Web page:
One of the main arguments used by leading advocates of Free Schools is that they will reduce social inequality in the school system by providing better schools in poor areas. That was the aim of Labour’s Academies, but the evidence shows that they are no more successful than local authority schools with similar intakes, and those that have done better have done so by changing their intake to attract more pupils from middle-class backgrounds and by entering them for easier vocational exams instead of GCSEs. Evidence from the Tories’ models – Swedish Free Schools and US charter schools – also shows that they do no better than other schools, unless it is by selecting higher-achieving pupils.
The most recent large-scale study of US charter schools was published in 2009 by the Center for Research on Education Outcomes (CREDO) at Stanford University: Multiple Choice: Charter school performance in 16 states. It concluded that “17 percent provide superior education opportunities for their students. Nearly half of the charter schools nationwide have results that are no different from the local public school options and over a third, 37 percent, deliver learning results that are significantly worse than their student would have realized had they remained in traditional public schools.” (CREDO 2009, p1)
In Sweden “The children from highly educated families gain mostly from education in independent schools, but the impact on families and immigrants who had received a low level of education is close to zero.” (Wiborg (2011, p282). The Swedish Education Minister, Bertil Ostberg, said “The Free Schools are generally attended by children of better educated and wealthy families making things even more difficult for children attending ordinary schools in poor areas.” (Daily Mirror 30 May 2010)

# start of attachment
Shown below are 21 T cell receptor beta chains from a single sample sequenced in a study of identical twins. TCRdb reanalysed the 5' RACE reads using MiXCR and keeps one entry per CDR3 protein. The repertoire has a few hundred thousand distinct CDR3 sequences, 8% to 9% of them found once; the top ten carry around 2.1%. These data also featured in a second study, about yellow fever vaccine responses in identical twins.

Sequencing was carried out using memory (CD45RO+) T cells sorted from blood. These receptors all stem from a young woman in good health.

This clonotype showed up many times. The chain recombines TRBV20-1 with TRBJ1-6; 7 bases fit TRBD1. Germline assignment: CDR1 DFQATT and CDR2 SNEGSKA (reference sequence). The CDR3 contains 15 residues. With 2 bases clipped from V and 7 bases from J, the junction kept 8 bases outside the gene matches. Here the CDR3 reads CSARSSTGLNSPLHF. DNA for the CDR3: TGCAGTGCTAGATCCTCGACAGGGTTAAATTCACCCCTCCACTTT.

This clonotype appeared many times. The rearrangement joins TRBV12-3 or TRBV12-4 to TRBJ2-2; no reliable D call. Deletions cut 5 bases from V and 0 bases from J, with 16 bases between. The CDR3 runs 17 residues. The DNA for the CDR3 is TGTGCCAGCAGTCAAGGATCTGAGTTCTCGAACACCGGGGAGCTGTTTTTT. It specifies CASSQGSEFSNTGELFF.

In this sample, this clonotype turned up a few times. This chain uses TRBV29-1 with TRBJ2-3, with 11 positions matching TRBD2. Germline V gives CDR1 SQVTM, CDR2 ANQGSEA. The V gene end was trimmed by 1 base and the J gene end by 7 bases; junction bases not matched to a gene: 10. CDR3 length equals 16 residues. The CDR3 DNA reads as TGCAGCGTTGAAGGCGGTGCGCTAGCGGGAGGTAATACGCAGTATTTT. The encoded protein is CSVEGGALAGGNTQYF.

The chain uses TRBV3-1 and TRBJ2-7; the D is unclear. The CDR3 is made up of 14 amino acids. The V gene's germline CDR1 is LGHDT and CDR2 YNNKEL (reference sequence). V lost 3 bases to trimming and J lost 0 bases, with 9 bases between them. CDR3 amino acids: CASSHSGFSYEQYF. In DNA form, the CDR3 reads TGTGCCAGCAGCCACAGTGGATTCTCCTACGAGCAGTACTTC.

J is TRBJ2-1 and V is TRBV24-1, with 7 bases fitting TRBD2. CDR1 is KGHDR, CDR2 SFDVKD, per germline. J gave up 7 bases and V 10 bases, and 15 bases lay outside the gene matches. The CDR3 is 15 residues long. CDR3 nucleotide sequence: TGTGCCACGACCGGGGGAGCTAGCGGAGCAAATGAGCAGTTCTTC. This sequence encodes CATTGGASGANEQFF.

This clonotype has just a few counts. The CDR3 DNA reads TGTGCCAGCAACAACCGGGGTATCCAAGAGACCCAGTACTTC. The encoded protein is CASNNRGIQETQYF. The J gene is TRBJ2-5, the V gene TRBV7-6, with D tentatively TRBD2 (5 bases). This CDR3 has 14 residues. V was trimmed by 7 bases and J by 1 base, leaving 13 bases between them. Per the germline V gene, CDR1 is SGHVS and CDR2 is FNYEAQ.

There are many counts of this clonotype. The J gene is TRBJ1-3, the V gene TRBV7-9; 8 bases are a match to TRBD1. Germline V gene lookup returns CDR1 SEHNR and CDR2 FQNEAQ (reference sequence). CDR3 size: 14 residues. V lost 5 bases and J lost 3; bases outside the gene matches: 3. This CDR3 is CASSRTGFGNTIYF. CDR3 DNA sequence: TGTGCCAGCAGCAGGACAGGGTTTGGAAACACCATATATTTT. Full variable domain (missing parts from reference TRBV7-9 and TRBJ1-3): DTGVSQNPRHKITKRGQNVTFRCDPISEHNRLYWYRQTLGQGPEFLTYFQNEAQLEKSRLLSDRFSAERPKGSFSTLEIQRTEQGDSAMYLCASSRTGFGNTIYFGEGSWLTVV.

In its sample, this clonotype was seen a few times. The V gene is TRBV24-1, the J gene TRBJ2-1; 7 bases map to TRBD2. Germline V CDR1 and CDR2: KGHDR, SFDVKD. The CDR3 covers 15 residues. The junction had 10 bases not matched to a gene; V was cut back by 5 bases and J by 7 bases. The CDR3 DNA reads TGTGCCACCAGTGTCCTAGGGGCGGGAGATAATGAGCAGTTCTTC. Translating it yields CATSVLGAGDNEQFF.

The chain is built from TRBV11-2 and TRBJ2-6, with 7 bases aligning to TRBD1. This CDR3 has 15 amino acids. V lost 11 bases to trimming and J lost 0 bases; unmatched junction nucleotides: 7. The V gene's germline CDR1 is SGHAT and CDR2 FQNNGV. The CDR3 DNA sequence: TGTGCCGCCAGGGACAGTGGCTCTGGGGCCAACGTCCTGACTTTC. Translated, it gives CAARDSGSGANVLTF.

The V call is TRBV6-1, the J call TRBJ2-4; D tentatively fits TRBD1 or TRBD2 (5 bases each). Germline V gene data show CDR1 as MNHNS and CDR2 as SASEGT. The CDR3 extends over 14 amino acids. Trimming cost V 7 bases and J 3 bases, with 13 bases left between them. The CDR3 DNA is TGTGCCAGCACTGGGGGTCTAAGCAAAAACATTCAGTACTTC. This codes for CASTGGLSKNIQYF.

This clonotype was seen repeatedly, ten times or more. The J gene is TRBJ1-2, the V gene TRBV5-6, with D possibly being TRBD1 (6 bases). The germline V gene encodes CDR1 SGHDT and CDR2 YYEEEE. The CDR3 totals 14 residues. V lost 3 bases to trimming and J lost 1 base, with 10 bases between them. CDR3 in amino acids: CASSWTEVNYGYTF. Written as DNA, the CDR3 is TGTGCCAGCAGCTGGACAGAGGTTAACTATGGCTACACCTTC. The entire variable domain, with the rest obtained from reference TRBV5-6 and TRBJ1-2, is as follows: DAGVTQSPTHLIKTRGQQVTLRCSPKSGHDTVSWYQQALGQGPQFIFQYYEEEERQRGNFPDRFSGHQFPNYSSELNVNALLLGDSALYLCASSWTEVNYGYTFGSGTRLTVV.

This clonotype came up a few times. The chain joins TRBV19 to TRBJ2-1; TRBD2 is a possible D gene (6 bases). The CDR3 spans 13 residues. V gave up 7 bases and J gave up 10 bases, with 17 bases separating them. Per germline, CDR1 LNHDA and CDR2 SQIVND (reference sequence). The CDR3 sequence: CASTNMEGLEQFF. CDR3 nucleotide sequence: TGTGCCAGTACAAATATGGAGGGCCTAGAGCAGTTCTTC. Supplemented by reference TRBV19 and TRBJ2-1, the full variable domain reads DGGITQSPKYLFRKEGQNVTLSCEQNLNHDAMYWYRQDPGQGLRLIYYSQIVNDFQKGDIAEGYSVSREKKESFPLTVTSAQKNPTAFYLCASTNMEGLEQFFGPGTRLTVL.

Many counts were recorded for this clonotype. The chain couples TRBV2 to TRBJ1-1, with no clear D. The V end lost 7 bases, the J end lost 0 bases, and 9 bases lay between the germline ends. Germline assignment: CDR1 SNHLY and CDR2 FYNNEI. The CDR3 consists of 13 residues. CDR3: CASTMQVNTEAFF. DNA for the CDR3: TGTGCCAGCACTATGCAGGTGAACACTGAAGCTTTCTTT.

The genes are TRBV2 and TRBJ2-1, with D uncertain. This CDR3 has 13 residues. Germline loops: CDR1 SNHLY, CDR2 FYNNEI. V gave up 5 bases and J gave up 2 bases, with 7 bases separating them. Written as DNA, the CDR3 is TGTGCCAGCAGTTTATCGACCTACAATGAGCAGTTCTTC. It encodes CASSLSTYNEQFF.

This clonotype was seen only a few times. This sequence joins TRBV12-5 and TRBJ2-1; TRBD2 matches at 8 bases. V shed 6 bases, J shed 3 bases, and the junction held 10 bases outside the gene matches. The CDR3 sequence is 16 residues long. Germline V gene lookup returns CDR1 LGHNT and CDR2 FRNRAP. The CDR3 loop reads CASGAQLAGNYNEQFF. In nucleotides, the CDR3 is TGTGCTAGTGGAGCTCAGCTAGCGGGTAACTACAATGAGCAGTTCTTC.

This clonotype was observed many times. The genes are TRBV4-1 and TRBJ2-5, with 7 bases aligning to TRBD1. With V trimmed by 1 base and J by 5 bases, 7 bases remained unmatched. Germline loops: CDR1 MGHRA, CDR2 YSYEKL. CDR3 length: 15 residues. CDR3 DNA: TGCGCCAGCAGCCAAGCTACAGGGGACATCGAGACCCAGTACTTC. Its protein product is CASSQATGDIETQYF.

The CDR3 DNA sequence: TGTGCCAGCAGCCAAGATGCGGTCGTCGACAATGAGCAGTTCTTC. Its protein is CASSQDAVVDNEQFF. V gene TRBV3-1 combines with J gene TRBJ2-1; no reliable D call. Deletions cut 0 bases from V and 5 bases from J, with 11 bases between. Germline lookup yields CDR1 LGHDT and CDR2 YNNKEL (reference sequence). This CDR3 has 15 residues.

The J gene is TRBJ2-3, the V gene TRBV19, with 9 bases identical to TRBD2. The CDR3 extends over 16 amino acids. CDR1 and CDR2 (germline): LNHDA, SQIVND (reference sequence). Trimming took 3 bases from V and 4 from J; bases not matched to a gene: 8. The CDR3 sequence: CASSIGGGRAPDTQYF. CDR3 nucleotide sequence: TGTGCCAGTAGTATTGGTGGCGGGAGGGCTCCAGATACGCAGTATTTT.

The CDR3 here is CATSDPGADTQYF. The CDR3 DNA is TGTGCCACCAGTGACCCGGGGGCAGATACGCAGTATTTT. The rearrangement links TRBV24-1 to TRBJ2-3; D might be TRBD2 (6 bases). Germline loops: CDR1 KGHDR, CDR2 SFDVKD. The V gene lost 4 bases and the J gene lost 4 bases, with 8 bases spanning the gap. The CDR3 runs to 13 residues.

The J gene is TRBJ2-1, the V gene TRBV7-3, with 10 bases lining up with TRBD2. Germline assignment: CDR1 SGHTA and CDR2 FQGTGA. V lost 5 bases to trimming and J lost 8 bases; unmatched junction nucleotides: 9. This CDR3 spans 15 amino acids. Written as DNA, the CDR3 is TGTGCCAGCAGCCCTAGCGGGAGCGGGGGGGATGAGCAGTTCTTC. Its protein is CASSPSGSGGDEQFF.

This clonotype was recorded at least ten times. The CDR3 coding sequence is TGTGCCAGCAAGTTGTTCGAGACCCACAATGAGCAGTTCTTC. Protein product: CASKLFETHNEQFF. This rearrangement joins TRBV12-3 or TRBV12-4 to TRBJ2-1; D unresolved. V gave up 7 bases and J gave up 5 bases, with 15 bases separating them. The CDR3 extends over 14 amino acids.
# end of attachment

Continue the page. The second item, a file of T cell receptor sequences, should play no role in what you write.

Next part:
Because they will be run by business for profit
The myth is that Free Schools will be run by parents. The truth is they will be run by companies for profit. The government received so many incompetent applications that it had to tighten up the regulations. Free School evangelist Toby Young complained that it would be “virtually impossible” for groups of parents to start their own schools – it’s “much more about encouraging multi-academy sponsors setting up schools.”
Numerous leading edu-businesses such as Gems, Pearson, Serco, Tribal, Nord Anglia, Cambridge Education, as well as US-based Edison Learning and two leading Swedish chains, are planning to make profits out of Free Schools. Not only will they set them up on behalf of parents and others, they will take over the running. And don’t think it’s the parents who will make the key decisions, it’s the company. For example, Appleyards offers to “Build a workforce that reflects your school vision; recruit and appoint senior leaders, including principals; determine the curriculum – what will your teachers teach and to whom?”
Zenna Atkins, last year chair of Ofsted, is now CEO of a company called Wey Education which plans to run a chain of academies and Free Schools. She calls for companies to run schools for profit. (TES 20 May 2011). According to her website “Wey Education is developing a schools operating framework and education delivery model…The model ensures that a surplus can be generated annually based on state per pupil funding.”
At present Free Schools cannot be actually bid for and owned by these profit-hungry companies, unlike Swedish Free Schools, but there is a powerful lobby demanding just that, ranging from the Adam Smith Institute to the Confederation of British Industry. Given the shortage of applicants which satisfy even the government’s criteria, and its commitment to privatising the public sector, it seems only the fear of a backlash of opposition is holding Gove back from agreeing.
Because they threaten pay, working conditions and union rights
Free Schools, like other Academies, do not have to pay national union rates for teachers and support staff, or abide by national working conditions. In fact they do not even have to recognise trade unions, and many of them won’t. And, unlike other Academies, they do not even have to employ qualified teachers. Existing staff who apply to work in a Free School will not be protected under the Transfer of Undertakings (Protection of Employment) Regulations (TUPE) and will be required to accept the Free School’s contract. This is a recipe for cutting pay, worsening conditions, and destroying the ability of the education unions to defend their members, in order to boost private profit.